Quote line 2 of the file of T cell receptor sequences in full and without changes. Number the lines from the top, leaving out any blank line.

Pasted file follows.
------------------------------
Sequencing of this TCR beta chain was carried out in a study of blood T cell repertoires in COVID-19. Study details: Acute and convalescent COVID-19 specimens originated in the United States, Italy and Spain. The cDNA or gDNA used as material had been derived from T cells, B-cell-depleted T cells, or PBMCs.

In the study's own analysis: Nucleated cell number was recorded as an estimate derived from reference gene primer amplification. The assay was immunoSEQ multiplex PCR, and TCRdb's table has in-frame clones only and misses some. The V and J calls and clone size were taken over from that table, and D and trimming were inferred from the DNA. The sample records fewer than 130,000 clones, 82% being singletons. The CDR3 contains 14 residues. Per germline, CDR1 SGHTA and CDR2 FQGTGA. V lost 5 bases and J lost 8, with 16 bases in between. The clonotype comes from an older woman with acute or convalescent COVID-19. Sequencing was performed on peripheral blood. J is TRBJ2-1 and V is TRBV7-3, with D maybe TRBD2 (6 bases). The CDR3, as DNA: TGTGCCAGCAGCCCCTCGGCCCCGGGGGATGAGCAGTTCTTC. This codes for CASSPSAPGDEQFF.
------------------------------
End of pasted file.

In the study's own analysis: Nucleated cell number was recorded as an estimate derived from reference gene primer amplification. The assay was immunoSEQ multiplex PCR, and TCRdb's table has in-frame clones only and misses some. The V and J calls and clone size were taken over from that table, and D and trimming were inferred from the DNA. The sample records fewer than 130,000 clones, 82% being singletons. The CDR3 contains 14 residues. Per germline, CDR1 SGHTA and CDR2 FQGTGA. V lost 5 bases and J lost 8, with 16 bases in between. The clonotype comes from an older woman with acute or convalescent COVID-19. Sequencing was performed on peripheral blood. J is TRBJ2-1 and V is TRBV7-3, with D maybe TRBD2 (6 bases). The CDR3, as DNA: TGTGCCAGCAGCCCCTCGGCCCCGGGGGATGAGCAGTTCTTC. This codes for CASSPSAPGDEQFF.